Paul Jefferies death: 'Copious amounts of blood' in cottage

Mayfield death Image copyright Eddie Mitchell
Image caption Police officers found Paul Jefferies dead at his home on 25 February

Images of "copious amounts of blood" found in the cottage where a government advisor was killed have been shown in the trial of a teenager accused of murder.

The body of Paul Jefferies, 52, was found by police at his house in Coggins Mill Lane, Mayfield, on 25 February.

Lewes Crown Court heard his body was found in the blood-splattered kitchen.

Ben Bamford, 18, from Crowborough, denies murdering Mr Jefferies in a "sustained attack" on 23 February.

Blood marks were seen on the stairs leading up to his bedroom, where bed sheets and pillows were also heavily stained, the jury was told.

Mr Jefferies had his throat slashed, which severed his jugular and windpipe, and sustained numerous other injuries, including an almost-severed left-hand thumb.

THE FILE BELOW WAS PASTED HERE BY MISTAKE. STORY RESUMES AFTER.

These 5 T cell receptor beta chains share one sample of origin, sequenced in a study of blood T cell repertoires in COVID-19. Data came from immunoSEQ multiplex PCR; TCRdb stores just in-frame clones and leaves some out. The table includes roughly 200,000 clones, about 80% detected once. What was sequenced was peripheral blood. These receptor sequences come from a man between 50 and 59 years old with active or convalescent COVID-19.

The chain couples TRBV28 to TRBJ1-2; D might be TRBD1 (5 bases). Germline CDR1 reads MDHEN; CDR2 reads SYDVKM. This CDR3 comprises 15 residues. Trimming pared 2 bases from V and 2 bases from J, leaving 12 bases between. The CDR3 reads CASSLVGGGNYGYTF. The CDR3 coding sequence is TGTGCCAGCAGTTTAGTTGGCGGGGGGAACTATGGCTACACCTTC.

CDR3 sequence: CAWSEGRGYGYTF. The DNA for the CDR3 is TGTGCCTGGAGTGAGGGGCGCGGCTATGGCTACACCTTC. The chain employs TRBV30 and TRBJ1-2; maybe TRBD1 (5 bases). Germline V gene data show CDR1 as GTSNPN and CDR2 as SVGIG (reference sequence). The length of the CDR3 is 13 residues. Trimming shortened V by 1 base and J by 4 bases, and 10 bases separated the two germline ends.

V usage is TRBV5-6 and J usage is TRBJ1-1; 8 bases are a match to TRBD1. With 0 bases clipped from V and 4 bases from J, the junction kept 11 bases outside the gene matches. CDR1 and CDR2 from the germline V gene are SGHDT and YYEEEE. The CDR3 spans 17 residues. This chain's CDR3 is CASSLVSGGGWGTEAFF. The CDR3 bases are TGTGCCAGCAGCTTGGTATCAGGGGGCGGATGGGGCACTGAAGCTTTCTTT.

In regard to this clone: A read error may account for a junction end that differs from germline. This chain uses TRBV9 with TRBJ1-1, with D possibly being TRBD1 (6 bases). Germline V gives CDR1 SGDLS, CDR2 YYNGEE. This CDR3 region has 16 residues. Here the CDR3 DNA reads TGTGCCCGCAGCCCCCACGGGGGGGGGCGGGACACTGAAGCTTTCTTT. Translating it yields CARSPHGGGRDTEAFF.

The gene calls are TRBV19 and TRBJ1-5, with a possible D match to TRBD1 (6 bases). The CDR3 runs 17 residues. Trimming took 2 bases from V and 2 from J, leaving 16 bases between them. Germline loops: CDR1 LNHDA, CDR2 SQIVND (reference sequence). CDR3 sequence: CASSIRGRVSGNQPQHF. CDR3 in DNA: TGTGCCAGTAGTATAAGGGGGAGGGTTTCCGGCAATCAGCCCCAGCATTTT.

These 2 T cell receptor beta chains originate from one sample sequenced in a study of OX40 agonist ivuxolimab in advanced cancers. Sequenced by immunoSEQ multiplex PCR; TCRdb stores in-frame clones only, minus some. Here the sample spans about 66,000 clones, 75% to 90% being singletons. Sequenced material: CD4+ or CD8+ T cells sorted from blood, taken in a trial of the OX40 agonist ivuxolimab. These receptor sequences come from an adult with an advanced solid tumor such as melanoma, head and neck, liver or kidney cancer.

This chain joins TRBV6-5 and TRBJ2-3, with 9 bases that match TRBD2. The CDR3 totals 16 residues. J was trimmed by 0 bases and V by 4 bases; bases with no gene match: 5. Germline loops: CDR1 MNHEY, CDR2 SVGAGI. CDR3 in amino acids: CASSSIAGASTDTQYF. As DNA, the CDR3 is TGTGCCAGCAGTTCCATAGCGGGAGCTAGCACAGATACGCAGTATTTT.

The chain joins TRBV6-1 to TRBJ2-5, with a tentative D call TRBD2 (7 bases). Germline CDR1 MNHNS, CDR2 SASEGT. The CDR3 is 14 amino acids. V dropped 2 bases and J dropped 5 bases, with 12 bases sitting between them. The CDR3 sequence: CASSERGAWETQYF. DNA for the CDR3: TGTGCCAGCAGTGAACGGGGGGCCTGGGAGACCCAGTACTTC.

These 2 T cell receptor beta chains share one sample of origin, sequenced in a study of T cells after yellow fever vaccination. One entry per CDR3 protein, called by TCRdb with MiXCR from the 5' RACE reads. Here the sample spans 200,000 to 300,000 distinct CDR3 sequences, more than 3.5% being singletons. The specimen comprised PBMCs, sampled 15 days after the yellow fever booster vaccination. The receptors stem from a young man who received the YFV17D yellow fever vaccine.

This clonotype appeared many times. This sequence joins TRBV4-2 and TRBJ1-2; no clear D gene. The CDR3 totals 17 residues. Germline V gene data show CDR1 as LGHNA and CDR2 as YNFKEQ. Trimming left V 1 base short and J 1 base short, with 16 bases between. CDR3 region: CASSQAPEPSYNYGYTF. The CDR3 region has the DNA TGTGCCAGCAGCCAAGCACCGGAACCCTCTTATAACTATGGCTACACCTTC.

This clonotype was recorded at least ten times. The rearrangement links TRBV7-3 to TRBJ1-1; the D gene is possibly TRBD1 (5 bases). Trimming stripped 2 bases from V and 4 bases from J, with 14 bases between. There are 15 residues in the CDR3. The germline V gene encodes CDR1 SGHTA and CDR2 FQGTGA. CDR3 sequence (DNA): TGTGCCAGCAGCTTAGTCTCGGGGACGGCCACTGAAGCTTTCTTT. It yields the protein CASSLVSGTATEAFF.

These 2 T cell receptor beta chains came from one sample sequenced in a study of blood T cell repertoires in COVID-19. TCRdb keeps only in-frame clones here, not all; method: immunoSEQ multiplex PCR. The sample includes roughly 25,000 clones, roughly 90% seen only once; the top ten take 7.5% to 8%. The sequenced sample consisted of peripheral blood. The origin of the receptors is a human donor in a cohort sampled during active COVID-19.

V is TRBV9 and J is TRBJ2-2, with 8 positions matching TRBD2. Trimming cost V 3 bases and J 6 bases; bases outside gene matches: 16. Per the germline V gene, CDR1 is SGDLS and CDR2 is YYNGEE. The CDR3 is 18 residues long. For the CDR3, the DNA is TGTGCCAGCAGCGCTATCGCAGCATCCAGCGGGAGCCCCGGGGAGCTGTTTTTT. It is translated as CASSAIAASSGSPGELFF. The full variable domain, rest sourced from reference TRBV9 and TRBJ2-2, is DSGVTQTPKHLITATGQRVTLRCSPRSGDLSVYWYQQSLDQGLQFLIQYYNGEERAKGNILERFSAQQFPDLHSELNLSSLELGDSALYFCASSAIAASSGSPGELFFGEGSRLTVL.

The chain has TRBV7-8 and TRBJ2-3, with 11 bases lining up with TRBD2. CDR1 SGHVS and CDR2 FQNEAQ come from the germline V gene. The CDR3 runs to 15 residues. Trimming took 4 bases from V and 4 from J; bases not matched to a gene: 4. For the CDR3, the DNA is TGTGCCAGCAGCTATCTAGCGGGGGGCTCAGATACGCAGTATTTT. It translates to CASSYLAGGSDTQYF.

The prosecution claims Mr Bamford set out to rob Mr Jefferies after they met on the gay dating app Grindr about two years earlier.

Blood soaked bed

Adam Newton, a Sussex Police crime scene investigator, talked the jury through a 360-degree image of Mr Jefferies' cottage, taken the morning after his body was discovered.

He said: "The overall state of the property was clean and tidy bar the copious amount of blood and disruption to the various items in the property.

"There was no evidence of any search."

Image caption Ben Bamford had met Paul Jefferies through the gay dating app Grindr, the court has heard

Mr Jefferies was a high-ranking HMRC civil servant who advised senior ministers on tax policy.

Mr Bamford had drugs debts of about £400, the court has heard.

He claims he was trying to protect himself from Mr Jefferies after he had "come on to him" and "tried to rape him".

The jury was told glass broken into about 49 pieces was found on Mr Jefferies' double bed and a horizontal cut was seen on a pillow case on the blood soaked bed.

A knife was also found in the bedroom.

The case continues.

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